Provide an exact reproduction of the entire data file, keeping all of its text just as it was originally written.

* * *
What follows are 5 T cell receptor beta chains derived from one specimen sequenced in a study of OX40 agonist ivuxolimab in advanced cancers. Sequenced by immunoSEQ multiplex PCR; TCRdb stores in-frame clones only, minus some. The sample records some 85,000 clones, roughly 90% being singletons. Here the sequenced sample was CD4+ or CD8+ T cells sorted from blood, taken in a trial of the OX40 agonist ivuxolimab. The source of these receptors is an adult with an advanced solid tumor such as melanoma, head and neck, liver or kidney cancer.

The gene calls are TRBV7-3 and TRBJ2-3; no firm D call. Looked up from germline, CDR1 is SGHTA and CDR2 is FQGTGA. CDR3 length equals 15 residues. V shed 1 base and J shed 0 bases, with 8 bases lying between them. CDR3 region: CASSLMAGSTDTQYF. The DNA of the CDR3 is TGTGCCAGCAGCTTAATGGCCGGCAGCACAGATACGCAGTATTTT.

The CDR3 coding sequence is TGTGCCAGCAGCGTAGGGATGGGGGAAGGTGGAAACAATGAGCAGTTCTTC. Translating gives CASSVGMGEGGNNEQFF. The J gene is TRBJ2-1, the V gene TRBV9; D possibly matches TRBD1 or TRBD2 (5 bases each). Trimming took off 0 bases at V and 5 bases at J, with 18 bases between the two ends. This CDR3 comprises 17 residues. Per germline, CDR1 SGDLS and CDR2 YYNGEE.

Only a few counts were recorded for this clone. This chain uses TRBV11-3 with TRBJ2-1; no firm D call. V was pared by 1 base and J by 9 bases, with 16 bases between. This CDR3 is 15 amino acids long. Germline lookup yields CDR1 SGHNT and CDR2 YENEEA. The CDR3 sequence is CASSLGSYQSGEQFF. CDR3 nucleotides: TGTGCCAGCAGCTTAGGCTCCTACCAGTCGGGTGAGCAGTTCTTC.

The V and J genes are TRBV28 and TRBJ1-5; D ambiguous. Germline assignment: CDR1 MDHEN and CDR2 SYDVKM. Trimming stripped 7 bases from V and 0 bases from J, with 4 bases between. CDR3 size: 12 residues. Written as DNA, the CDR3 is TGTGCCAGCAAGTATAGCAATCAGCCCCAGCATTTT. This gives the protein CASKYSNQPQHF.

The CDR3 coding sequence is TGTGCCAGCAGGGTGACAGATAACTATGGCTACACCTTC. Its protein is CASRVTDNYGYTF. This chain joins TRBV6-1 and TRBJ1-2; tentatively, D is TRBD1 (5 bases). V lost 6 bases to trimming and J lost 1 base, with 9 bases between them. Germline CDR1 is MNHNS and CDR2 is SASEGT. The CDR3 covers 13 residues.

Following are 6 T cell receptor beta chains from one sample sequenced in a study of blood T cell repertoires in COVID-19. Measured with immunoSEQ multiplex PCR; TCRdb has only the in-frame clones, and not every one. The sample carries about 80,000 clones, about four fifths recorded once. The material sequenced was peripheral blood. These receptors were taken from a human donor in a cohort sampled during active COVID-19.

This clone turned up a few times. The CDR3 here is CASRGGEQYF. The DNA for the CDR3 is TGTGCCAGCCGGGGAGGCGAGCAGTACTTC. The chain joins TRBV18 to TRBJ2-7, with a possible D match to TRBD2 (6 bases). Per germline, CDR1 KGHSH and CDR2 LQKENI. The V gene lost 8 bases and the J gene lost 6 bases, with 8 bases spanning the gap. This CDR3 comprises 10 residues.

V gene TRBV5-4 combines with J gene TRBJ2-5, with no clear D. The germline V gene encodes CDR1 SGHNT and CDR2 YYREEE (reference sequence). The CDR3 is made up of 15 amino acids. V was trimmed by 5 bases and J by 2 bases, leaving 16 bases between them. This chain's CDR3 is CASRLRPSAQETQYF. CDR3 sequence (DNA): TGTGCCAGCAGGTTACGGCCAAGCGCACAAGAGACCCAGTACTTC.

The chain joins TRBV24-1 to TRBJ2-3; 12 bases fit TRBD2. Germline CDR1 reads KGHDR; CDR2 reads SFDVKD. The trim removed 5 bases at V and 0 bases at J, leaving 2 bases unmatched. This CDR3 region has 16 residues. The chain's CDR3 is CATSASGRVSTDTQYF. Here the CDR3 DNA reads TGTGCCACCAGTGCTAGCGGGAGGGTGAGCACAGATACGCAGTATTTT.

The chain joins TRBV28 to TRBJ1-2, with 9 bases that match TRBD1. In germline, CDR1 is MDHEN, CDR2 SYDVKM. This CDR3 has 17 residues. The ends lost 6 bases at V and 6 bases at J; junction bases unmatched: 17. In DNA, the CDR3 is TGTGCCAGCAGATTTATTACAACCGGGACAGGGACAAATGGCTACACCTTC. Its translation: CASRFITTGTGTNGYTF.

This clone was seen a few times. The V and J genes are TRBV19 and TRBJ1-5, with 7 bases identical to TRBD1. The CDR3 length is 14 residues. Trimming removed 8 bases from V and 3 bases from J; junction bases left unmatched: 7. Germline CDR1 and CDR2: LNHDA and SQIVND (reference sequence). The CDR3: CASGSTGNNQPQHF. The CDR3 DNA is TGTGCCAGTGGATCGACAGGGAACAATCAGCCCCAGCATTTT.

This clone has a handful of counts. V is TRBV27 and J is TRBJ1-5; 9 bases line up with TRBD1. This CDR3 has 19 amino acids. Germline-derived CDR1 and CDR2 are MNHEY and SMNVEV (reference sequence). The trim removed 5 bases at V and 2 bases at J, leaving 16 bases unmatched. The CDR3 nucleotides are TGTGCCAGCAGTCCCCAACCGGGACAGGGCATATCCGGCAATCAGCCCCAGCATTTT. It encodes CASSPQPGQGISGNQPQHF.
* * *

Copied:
What follows are 5 T cell receptor beta chains derived from one specimen sequenced in a study of OX40 agonist ivuxolimab in advanced cancers. Sequenced by immunoSEQ multiplex PCR; TCRdb stores in-frame clones only, minus some. The sample records some 85,000 clones, roughly 90% being singletons. Here the sequenced sample was CD4+ or CD8+ T cells sorted from blood, taken in a trial of the OX40 agonist ivuxolimab. The source of these receptors is an adult with an advanced solid tumor such as melanoma, head and neck, liver or kidney cancer.

The gene calls are TRBV7-3 and TRBJ2-3; no firm D call. Looked up from germline, CDR1 is SGHTA and CDR2 is FQGTGA. CDR3 length equals 15 residues. V shed 1 base and J shed 0 bases, with 8 bases lying between them. CDR3 region: CASSLMAGSTDTQYF. The DNA of the CDR3 is TGTGCCAGCAGCTTAATGGCCGGCAGCACAGATACGCAGTATTTT.

The CDR3 coding sequence is TGTGCCAGCAGCGTAGGGATGGGGGAAGGTGGAAACAATGAGCAGTTCTTC. Translating gives CASSVGMGEGGNNEQFF. The J gene is TRBJ2-1, the V gene TRBV9; D possibly matches TRBD1 or TRBD2 (5 bases each). Trimming took off 0 bases at V and 5 bases at J, with 18 bases between the two ends. This CDR3 comprises 17 residues. Per germline, CDR1 SGDLS and CDR2 YYNGEE.

Only a few counts were recorded for this clone. This chain uses TRBV11-3 with TRBJ2-1; no firm D call. V was pared by 1 base and J by 9 bases, with 16 bases between. This CDR3 is 15 amino acids long. Germline lookup yields CDR1 SGHNT and CDR2 YENEEA. The CDR3 sequence is CASSLGSYQSGEQFF. CDR3 nucleotides: TGTGCCAGCAGCTTAGGCTCCTACCAGTCGGGTGAGCAGTTCTTC.

The V and J genes are TRBV28 and TRBJ1-5; D ambiguous. Germline assignment: CDR1 MDHEN and CDR2 SYDVKM. Trimming stripped 7 bases from V and 0 bases from J, with 4 bases between. CDR3 size: 12 residues. Written as DNA, the CDR3 is TGTGCCAGCAAGTATAGCAATCAGCCCCAGCATTTT. This gives the protein CASKYSNQPQHF.

The CDR3 coding sequence is TGTGCCAGCAGGGTGACAGATAACTATGGCTACACCTTC. Its protein is CASRVTDNYGYTF. This chain joins TRBV6-1 and TRBJ1-2; tentatively, D is TRBD1 (5 bases). V lost 6 bases to trimming and J lost 1 base, with 9 bases between them. Germline CDR1 is MNHNS and CDR2 is SASEGT. The CDR3 covers 13 residues.

Following are 6 T cell receptor beta chains from one sample sequenced in a study of blood T cell repertoires in COVID-19. Measured with immunoSEQ multiplex PCR; TCRdb has only the in-frame clones, and not every one. The sample carries about 80,000 clones, about four fifths recorded once. The material sequenced was peripheral blood. These receptors were taken from a human donor in a cohort sampled during active COVID-19.

This clone turned up a few times. The CDR3 here is CASRGGEQYF. The DNA for the CDR3 is TGTGCCAGCCGGGGAGGCGAGCAGTACTTC. The chain joins TRBV18 to TRBJ2-7, with a possible D match to TRBD2 (6 bases). Per germline, CDR1 KGHSH and CDR2 LQKENI. The V gene lost 8 bases and the J gene lost 6 bases, with 8 bases spanning the gap. This CDR3 comprises 10 residues.

V gene TRBV5-4 combines with J gene TRBJ2-5, with no clear D. The germline V gene encodes CDR1 SGHNT and CDR2 YYREEE (reference sequence). The CDR3 is made up of 15 amino acids. V was trimmed by 5 bases and J by 2 bases, leaving 16 bases between them. This chain's CDR3 is CASRLRPSAQETQYF. CDR3 sequence (DNA): TGTGCCAGCAGGTTACGGCCAAGCGCACAAGAGACCCAGTACTTC.

The chain joins TRBV24-1 to TRBJ2-3; 12 bases fit TRBD2. Germline CDR1 reads KGHDR; CDR2 reads SFDVKD. The trim removed 5 bases at V and 0 bases at J, leaving 2 bases unmatched. This CDR3 region has 16 residues. The chain's CDR3 is CATSASGRVSTDTQYF. Here the CDR3 DNA reads TGTGCCACCAGTGCTAGCGGGAGGGTGAGCACAGATACGCAGTATTTT.

The chain joins TRBV28 to TRBJ1-2, with 9 bases that match TRBD1. In germline, CDR1 is MDHEN, CDR2 SYDVKM. This CDR3 has 17 residues. The ends lost 6 bases at V and 6 bases at J; junction bases unmatched: 17. In DNA, the CDR3 is TGTGCCAGCAGATTTATTACAACCGGGACAGGGACAAATGGCTACACCTTC. Its translation: CASRFITTGTGTNGYTF.

This clone was seen a few times. The V and J genes are TRBV19 and TRBJ1-5, with 7 bases identical to TRBD1. The CDR3 length is 14 residues. Trimming removed 8 bases from V and 3 bases from J; junction bases left unmatched: 7. Germline CDR1 and CDR2: LNHDA and SQIVND (reference sequence). The CDR3: CASGSTGNNQPQHF. The CDR3 DNA is TGTGCCAGTGGATCGACAGGGAACAATCAGCCCCAGCATTTT.

This clone has a handful of counts. V is TRBV27 and J is TRBJ1-5; 9 bases line up with TRBD1. This CDR3 has 19 amino acids. Germline-derived CDR1 and CDR2 are MNHEY and SMNVEV (reference sequence). The trim removed 5 bases at V and 2 bases at J, leaving 16 bases unmatched. The CDR3 nucleotides are TGTGCCAGCAGTCCCCAACCGGGACAGGGCATATCCGGCAATCAGCCCCAGCATTTT. It encodes CASSPQPGQGISGNQPQHF.